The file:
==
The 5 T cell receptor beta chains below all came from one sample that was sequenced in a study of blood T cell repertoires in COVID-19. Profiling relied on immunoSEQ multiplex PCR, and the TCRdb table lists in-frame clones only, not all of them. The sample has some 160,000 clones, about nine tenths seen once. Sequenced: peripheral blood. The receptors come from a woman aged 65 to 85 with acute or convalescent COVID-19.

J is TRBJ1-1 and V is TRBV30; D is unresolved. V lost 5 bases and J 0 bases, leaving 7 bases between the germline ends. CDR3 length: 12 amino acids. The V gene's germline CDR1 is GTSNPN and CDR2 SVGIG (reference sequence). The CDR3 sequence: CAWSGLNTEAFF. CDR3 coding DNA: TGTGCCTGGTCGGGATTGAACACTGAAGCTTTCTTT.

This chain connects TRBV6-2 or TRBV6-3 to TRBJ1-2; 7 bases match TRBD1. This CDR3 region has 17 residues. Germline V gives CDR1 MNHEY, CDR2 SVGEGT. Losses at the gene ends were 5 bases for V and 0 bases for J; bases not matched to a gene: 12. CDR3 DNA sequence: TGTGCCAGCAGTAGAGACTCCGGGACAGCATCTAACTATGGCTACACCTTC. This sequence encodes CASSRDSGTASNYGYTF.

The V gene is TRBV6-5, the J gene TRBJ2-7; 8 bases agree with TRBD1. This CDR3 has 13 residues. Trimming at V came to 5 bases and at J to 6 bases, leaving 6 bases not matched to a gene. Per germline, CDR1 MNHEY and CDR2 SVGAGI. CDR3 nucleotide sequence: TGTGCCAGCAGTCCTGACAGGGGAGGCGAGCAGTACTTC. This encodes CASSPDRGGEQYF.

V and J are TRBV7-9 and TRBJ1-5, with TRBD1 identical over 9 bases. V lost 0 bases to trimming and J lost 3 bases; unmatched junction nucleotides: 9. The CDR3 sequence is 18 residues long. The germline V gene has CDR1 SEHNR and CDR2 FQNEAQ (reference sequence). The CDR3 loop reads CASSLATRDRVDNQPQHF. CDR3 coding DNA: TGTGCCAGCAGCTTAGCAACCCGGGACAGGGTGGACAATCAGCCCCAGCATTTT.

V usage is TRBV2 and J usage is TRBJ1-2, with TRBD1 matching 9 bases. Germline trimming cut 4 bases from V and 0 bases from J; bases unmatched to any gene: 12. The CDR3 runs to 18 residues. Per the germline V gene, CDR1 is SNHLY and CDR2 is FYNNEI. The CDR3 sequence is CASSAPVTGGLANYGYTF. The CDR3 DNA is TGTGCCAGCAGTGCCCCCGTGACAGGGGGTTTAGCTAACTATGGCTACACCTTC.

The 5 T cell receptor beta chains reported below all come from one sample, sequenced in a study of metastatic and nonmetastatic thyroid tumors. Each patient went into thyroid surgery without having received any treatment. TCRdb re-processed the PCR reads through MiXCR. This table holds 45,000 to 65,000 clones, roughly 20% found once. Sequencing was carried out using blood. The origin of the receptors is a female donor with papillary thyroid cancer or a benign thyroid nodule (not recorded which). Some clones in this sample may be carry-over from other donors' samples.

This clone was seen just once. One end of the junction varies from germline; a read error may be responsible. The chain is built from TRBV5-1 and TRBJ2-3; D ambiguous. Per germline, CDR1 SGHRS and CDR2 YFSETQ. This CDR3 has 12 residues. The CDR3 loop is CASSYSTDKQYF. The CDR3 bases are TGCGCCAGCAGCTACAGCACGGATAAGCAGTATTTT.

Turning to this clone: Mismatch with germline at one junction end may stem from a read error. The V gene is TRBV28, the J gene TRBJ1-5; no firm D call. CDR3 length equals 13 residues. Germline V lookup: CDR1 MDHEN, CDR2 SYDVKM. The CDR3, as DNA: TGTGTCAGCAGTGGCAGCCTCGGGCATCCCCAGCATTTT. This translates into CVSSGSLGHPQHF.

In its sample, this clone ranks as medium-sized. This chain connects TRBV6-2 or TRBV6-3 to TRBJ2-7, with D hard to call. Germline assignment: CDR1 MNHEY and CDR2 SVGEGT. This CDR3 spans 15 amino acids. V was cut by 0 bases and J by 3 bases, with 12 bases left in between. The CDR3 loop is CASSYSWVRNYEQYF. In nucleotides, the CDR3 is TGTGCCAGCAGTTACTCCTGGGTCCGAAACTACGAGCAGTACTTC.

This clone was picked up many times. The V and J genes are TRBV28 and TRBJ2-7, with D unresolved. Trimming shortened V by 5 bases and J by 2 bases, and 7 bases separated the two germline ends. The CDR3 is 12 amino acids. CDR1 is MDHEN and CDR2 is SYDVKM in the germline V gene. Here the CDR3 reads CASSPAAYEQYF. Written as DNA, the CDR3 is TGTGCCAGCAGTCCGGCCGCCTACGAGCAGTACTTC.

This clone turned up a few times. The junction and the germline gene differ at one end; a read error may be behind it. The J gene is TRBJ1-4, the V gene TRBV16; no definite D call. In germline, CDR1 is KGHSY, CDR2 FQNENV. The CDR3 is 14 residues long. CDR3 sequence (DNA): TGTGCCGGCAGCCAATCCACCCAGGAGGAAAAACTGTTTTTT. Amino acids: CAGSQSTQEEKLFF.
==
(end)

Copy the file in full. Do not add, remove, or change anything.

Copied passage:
The 5 T cell receptor beta chains below all came from one sample that was sequenced in a study of blood T cell repertoires in COVID-19. Profiling relied on immunoSEQ multiplex PCR, and the TCRdb table lists in-frame clones only, not all of them. The sample has some 160,000 clones, about nine tenths seen once. Sequenced: peripheral blood. The receptors come from a woman aged 65 to 85 with acute or convalescent COVID-19.

J is TRBJ1-1 and V is TRBV30; D is unresolved. V lost 5 bases and J 0 bases, leaving 7 bases between the germline ends. CDR3 length: 12 amino acids. The V gene's germline CDR1 is GTSNPN and CDR2 SVGIG (reference sequence). The CDR3 sequence: CAWSGLNTEAFF. CDR3 coding DNA: TGTGCCTGGTCGGGATTGAACACTGAAGCTTTCTTT.

This chain connects TRBV6-2 or TRBV6-3 to TRBJ1-2; 7 bases match TRBD1. This CDR3 region has 17 residues. Germline V gives CDR1 MNHEY, CDR2 SVGEGT. Losses at the gene ends were 5 bases for V and 0 bases for J; bases not matched to a gene: 12. CDR3 DNA sequence: TGTGCCAGCAGTAGAGACTCCGGGACAGCATCTAACTATGGCTACACCTTC. This sequence encodes CASSRDSGTASNYGYTF.

The V gene is TRBV6-5, the J gene TRBJ2-7; 8 bases agree with TRBD1. This CDR3 has 13 residues. Trimming at V came to 5 bases and at J to 6 bases, leaving 6 bases not matched to a gene. Per germline, CDR1 MNHEY and CDR2 SVGAGI. CDR3 nucleotide sequence: TGTGCCAGCAGTCCTGACAGGGGAGGCGAGCAGTACTTC. This encodes CASSPDRGGEQYF.

V and J are TRBV7-9 and TRBJ1-5, with TRBD1 identical over 9 bases. V lost 0 bases to trimming and J lost 3 bases; unmatched junction nucleotides: 9. The CDR3 sequence is 18 residues long. The germline V gene has CDR1 SEHNR and CDR2 FQNEAQ (reference sequence). The CDR3 loop reads CASSLATRDRVDNQPQHF. CDR3 coding DNA: TGTGCCAGCAGCTTAGCAACCCGGGACAGGGTGGACAATCAGCCCCAGCATTTT.

V usage is TRBV2 and J usage is TRBJ1-2, with TRBD1 matching 9 bases. Germline trimming cut 4 bases from V and 0 bases from J; bases unmatched to any gene: 12. The CDR3 runs to 18 residues. Per the germline V gene, CDR1 is SNHLY and CDR2 is FYNNEI. The CDR3 sequence is CASSAPVTGGLANYGYTF. The CDR3 DNA is TGTGCCAGCAGTGCCCCCGTGACAGGGGGTTTAGCTAACTATGGCTACACCTTC.

The 5 T cell receptor beta chains reported below all come from one sample, sequenced in a study of metastatic and nonmetastatic thyroid tumors. Each patient went into thyroid surgery without having received any treatment. TCRdb re-processed the PCR reads through MiXCR. This table holds 45,000 to 65,000 clones, roughly 20% found once. Sequencing was carried out using blood. The origin of the receptors is a female donor with papillary thyroid cancer or a benign thyroid nodule (not recorded which). Some clones in this sample may be carry-over from other donors' samples.

This clone was seen just once. One end of the junction varies from germline; a read error may be responsible. The chain is built from TRBV5-1 and TRBJ2-3; D ambiguous. Per germline, CDR1 SGHRS and CDR2 YFSETQ. This CDR3 has 12 residues. The CDR3 loop is CASSYSTDKQYF. The CDR3 bases are TGCGCCAGCAGCTACAGCACGGATAAGCAGTATTTT.

Turning to this clone: Mismatch with germline at one junction end may stem from a read error. The V gene is TRBV28, the J gene TRBJ1-5; no firm D call. CDR3 length equals 13 residues. Germline V lookup: CDR1 MDHEN, CDR2 SYDVKM. The CDR3, as DNA: TGTGTCAGCAGTGGCAGCCTCGGGCATCCCCAGCATTTT. This translates into CVSSGSLGHPQHF.

In its sample, this clone ranks as medium-sized. This chain connects TRBV6-2 or TRBV6-3 to TRBJ2-7, with D hard to call. Germline assignment: CDR1 MNHEY and CDR2 SVGEGT. This CDR3 spans 15 amino acids. V was cut by 0 bases and J by 3 bases, with 12 bases left in between. The CDR3 loop is CASSYSWVRNYEQYF. In nucleotides, the CDR3 is TGTGCCAGCAGTTACTCCTGGGTCCGAAACTACGAGCAGTACTTC.

This clone was picked up many times. The V and J genes are TRBV28 and TRBJ2-7, with D unresolved. Trimming shortened V by 5 bases and J by 2 bases, and 7 bases separated the two germline ends. The CDR3 is 12 amino acids. CDR1 is MDHEN and CDR2 is SYDVKM in the germline V gene. Here the CDR3 reads CASSPAAYEQYF. Written as DNA, the CDR3 is TGTGCCAGCAGTCCGGCCGCCTACGAGCAGTACTTC.

This clone turned up a few times. The junction and the germline gene differ at one end; a read error may be behind it. The J gene is TRBJ1-4, the V gene TRBV16; no definite D call. In germline, CDR1 is KGHSY, CDR2 FQNENV. The CDR3 is 14 residues long. CDR3 sequence (DNA): TGTGCCGGCAGCCAATCCACCCAGGAGGAAAAACTGTTTTTT. Amino acids: CAGSQSTQEEKLFF.